500 YEARS OF REFORMATION – IS IT OVER?
12th October 2017
The Week of Reformation was held at the Coast Memorial church, by the Paisley Seventh-day Adventist church, Scotland from 18-22 September, with a high volume of the church members attending every day to reclaim the 5 mis-sold solas. Pastor Obinnaya Iheoma, a visiting pastor from England, who was once the pastor of Paisley church, gave the congregation a step-by-step guide on how they could reclaim the 5 solas, which are:
1. Sola scriptura: 'Scripture alone'
2. Sola fide: 'faith alone'
3. Sola gratia: 'grace alone'
4. Solo Christo: 'Christ alone'
5. Soli Deo gloria: 'to the glory of God alone'
One of the main things that the majority of the young and older member and attendees learnt was that 'I don't pray for you, but I pray with you'. This encouraged everyone to become proactive in their prayer life. The church members were blessed for having their previous pastor offer such powerful teachings to them.
The congregation had the pleasure of having the Scottish Mission President Pastor Paul Tompkins attending on the Wednesday ‒ he was pleased by the number of attendees. The Week of Reformation was such a success and very powerful that a ten-year-old boy chose to give his life to Jesus Christ and decided that he wanted to get baptised.
Pastor Iheoma provided excellent insight, knowledge, wisdom and truth in the Word of God. Though the 5 solas are neglected by many, the Word of God will never wither. "I am bound by the Scriptures I have quoted and my conscience is captive to the Word of God. I cannot and I will not retract anything, since it is neither safe nor right to go against conscience. I cannot do otherwise, here I stand, may God help me, Amen." [Luther at the Diet of Worms (1521) LW 32:112-13]
Having been brought up in the Seventh-day Adventist Church, I heard various church members talk of Martin Luther and the Reformation during Bible discussions. I had very little knowledge of who he was or what the Reformation was all about, and the little knowledge received, I had gathered only through attending Pathfinders in my teens. Martin Luther, to me had become one of those distant cousins you only heard of at family gatherings and had to somewhat pretend that you knew them based on the information you had gathered from previous conversations. A nod of the head here-and-there with that awkward smile on your face to assure people that you weren't entirely clueless. Saying random facts off the top of your head hoping that they somewhat tie in with what is being said. My lack of knowledge made it very difficult for me to understand anything, causing me to eventually switch off. I was there physically but my mind was completely gone – thinking about that last slice of pizza in the fridge. But this truly pushed me and created a desire in me to gain more knowledge.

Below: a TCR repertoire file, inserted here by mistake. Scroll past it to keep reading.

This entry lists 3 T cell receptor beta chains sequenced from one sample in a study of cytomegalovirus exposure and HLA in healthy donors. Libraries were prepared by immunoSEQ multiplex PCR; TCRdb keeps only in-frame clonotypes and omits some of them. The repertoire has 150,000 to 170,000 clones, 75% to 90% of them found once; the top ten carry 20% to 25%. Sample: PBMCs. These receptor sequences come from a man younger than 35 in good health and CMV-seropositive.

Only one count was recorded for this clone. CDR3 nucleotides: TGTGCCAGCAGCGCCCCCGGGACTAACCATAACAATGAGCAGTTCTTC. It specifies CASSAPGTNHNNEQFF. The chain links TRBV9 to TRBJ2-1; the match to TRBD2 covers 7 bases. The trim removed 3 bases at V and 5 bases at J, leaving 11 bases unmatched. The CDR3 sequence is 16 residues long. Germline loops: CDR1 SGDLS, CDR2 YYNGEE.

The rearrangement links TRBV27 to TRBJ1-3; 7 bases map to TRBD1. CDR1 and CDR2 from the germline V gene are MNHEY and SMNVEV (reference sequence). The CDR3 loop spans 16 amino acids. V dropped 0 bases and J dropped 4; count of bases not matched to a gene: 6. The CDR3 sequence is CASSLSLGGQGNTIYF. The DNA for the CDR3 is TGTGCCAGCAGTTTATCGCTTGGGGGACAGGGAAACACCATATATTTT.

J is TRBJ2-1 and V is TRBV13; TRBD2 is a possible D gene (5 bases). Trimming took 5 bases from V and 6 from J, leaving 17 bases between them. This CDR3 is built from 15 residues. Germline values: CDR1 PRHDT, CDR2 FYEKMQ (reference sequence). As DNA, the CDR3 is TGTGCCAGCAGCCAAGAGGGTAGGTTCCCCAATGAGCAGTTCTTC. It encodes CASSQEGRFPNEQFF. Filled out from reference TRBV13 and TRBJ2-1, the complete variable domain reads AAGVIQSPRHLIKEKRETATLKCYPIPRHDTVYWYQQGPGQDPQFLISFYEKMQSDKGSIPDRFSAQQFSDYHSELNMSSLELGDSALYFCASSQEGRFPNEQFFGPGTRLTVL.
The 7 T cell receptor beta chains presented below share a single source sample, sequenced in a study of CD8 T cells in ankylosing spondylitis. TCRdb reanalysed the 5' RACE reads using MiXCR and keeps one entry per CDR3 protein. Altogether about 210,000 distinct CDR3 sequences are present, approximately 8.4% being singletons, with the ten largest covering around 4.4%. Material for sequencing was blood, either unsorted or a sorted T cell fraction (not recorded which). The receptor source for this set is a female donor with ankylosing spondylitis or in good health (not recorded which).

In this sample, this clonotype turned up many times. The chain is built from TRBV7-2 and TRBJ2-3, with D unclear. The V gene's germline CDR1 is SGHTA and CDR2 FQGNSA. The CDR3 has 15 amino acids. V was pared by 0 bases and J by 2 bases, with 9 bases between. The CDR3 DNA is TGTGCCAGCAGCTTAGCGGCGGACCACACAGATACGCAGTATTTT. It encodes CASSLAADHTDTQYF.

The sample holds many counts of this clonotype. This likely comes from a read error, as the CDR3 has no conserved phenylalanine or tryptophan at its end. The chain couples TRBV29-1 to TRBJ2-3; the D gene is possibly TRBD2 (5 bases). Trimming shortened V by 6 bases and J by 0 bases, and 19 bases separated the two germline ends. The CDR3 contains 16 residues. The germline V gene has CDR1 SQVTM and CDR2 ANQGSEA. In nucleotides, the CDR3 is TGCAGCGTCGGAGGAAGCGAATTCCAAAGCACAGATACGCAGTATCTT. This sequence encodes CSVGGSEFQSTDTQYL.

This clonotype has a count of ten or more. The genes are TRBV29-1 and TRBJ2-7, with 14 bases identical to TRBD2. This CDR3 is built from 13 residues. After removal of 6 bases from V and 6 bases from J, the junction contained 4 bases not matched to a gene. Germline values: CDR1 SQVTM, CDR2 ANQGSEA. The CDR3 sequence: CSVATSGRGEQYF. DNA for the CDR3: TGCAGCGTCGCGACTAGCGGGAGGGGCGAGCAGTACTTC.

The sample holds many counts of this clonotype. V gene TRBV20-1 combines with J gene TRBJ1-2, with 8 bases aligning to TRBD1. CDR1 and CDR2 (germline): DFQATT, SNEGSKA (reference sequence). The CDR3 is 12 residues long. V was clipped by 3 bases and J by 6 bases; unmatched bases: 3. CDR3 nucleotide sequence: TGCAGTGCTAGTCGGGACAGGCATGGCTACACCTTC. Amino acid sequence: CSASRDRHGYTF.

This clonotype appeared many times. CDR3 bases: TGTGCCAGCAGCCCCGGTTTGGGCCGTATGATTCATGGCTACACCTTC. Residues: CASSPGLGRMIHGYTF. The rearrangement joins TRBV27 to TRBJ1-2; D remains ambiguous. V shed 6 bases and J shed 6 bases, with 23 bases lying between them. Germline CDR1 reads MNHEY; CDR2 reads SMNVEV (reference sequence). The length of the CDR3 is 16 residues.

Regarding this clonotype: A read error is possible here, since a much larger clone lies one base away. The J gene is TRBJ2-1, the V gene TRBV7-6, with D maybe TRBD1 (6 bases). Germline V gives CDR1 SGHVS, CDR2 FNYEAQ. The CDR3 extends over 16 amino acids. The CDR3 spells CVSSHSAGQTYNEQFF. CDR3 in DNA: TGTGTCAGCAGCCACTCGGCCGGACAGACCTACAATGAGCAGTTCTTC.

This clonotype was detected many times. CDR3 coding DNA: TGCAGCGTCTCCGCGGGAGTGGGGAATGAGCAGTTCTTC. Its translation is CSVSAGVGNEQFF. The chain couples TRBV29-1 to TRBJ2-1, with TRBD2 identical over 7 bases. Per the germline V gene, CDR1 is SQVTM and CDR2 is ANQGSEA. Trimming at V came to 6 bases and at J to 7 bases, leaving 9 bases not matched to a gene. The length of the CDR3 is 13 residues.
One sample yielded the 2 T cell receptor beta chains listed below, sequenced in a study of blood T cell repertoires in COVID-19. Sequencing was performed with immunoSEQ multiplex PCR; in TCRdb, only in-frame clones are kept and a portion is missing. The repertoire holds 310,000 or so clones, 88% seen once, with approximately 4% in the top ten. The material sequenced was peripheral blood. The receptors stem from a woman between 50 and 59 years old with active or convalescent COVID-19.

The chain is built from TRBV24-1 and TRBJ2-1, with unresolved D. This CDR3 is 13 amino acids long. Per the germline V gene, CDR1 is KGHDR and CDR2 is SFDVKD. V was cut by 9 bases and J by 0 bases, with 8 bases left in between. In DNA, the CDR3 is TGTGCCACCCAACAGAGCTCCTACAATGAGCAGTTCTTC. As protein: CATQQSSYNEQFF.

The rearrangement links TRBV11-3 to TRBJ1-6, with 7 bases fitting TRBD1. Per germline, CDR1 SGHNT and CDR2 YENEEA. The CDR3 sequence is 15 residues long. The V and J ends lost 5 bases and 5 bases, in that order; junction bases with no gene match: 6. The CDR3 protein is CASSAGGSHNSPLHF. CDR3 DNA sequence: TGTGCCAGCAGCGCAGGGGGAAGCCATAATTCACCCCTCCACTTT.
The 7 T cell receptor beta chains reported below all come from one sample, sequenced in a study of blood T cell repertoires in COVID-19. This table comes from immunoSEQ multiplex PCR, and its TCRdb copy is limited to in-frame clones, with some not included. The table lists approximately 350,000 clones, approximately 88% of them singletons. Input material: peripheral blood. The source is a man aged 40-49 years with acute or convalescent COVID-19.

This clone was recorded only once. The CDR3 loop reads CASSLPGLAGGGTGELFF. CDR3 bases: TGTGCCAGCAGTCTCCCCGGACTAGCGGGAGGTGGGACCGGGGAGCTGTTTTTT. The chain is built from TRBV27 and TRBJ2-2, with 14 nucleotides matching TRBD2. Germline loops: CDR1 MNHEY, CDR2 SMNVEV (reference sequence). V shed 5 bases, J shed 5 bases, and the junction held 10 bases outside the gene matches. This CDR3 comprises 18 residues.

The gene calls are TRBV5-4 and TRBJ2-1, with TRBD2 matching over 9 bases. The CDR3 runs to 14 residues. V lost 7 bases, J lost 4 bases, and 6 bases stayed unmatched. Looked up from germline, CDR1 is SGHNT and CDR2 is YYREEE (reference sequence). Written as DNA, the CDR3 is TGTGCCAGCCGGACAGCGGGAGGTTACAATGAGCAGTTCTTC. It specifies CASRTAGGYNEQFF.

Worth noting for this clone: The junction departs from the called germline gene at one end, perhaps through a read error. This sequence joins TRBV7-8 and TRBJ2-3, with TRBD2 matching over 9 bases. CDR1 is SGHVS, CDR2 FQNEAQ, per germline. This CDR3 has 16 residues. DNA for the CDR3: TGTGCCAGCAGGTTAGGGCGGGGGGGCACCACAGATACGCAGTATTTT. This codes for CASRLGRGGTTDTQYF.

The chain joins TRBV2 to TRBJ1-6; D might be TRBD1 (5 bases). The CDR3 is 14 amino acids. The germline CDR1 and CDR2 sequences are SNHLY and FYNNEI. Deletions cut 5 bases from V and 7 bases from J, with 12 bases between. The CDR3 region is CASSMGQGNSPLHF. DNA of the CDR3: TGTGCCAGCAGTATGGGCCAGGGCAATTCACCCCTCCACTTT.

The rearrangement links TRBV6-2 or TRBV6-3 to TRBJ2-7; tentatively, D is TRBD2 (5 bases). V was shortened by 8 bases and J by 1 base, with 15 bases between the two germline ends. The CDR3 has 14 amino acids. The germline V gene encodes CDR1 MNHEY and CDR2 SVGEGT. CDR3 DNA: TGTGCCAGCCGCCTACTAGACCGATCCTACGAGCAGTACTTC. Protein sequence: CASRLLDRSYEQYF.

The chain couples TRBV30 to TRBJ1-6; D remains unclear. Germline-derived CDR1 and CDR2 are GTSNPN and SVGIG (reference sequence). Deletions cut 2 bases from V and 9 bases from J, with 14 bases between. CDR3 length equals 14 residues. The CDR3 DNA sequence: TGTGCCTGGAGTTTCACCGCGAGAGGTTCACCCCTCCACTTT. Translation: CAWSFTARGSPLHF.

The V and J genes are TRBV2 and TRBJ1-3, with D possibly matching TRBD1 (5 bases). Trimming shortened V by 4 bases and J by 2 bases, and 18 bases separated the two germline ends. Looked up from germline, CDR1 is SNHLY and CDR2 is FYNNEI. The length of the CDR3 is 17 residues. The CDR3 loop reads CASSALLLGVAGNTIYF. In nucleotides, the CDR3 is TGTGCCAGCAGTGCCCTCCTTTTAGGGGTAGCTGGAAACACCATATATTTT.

The week of revival made me understand the reasons why I needed to know of Martin Luther and the Reformation. It got me to understand the 5 solas and the God that I serve. My faith in the Word and power of God, and my knowledge of the Reformation has increased. I am no longer ignorant of what happened 500 years ago, but I am aware of what my faith is built on. If there is a name that should ring a bell in the ears of the many Bible Christians, theologists, and Protestants, it is Martin Luther. What a great man of God he was!
Martin Luther paved the way for the Protestant churches you see and hear of today, especially the Seventh-day Adventist Church. He worked diligently day and night seeking truth through scripture; the very Word of God. "All Scripture is God-breathed and is useful for teaching, rebuking, correcting and training in righteousness, so that the servant of God may be thoroughly equipped for every good work." 2 Timothy 3:16-17
Martin Luther raised several concerns – The Ninety-Five Theses – he had about the church in the 16th century, which he nailed to the church door, in open view for every eye to see. This caused such a great uprising in the church, for many people's beliefs were put into question. Religious authorities saw the Reformation as a new challenge. We are not to keep the truth we have found as a Church or as individuals to ourselves, but rather just like Martin Luther, we are to nail them on the door for all to see. We are to proclaim the truth to everyone and prepare the flocks for the coming of our saviour Jesus Christ.
The Week of Reformation ended on Sabbath with 'open' communion, as visitors and members of the church young and old were called to take part. The pastor preached about the grace of God, what the bread and wine signified and the importance of Holy Communion.
"Then you will know the truth, and the truth shall set you free." John 8:32